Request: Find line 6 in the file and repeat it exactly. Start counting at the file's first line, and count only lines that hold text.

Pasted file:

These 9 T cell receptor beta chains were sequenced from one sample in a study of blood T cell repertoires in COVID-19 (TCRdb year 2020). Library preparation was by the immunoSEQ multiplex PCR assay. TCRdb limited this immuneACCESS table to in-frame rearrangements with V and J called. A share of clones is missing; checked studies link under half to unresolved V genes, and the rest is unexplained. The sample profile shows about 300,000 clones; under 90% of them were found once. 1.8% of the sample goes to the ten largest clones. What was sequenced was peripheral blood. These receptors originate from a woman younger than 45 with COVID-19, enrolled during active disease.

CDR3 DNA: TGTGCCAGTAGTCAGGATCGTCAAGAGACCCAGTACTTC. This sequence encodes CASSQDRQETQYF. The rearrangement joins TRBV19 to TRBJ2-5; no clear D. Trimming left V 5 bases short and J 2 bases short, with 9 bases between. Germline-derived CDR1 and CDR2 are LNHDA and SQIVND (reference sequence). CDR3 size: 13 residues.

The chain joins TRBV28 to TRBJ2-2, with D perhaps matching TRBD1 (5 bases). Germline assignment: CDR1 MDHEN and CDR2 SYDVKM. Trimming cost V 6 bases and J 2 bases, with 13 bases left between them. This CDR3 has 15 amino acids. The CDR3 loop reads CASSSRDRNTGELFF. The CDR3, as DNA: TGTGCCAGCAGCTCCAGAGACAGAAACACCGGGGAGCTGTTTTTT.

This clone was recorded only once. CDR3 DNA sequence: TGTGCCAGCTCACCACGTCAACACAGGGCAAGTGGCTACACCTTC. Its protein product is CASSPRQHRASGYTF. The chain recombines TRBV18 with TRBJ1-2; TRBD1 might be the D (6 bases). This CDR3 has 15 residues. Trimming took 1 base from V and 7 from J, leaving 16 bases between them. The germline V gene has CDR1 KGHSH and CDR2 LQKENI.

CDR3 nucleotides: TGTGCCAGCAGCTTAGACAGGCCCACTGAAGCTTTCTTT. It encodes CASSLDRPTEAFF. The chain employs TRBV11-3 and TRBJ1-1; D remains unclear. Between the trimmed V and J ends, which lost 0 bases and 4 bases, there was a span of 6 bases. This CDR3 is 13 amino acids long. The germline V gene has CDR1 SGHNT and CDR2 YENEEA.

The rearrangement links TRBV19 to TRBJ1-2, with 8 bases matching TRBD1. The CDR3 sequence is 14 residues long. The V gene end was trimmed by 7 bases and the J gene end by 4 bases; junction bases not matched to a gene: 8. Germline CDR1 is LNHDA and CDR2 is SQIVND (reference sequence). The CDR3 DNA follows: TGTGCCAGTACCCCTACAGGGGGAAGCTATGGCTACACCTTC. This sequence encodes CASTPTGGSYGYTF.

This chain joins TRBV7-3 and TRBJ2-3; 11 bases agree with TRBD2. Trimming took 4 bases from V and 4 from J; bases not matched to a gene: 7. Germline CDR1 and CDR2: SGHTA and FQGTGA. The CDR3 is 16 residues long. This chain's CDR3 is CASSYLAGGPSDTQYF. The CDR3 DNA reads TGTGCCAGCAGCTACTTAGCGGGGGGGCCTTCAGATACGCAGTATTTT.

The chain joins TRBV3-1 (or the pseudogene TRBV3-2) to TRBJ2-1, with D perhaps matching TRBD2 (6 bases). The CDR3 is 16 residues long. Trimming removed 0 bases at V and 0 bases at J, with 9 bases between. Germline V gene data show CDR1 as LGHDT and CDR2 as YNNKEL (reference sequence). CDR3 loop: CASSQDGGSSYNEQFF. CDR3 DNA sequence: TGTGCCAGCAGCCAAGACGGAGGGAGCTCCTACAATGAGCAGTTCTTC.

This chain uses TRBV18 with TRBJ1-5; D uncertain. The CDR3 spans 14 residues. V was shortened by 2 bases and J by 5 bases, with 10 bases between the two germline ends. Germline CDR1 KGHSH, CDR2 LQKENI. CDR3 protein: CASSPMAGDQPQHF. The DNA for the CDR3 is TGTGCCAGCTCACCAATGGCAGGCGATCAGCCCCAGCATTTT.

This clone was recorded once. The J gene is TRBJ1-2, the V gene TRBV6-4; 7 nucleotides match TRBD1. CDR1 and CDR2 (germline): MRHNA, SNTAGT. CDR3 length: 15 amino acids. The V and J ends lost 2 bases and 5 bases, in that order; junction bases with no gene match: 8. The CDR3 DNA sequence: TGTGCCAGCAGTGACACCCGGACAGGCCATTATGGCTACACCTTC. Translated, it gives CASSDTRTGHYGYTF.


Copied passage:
The rearrangement links TRBV19 to TRBJ1-2, with 8 bases matching TRBD1. The CDR3 sequence is 14 residues long. The V gene end was trimmed by 7 bases and the J gene end by 4 bases; junction bases not matched to a gene: 8. Germline CDR1 is LNHDA and CDR2 is SQIVND (reference sequence). The CDR3 DNA follows: TGTGCCAGTACCCCTACAGGGGGAAGCTATGGCTACACCTTC. This sequence encodes CASTPTGGSYGYTF.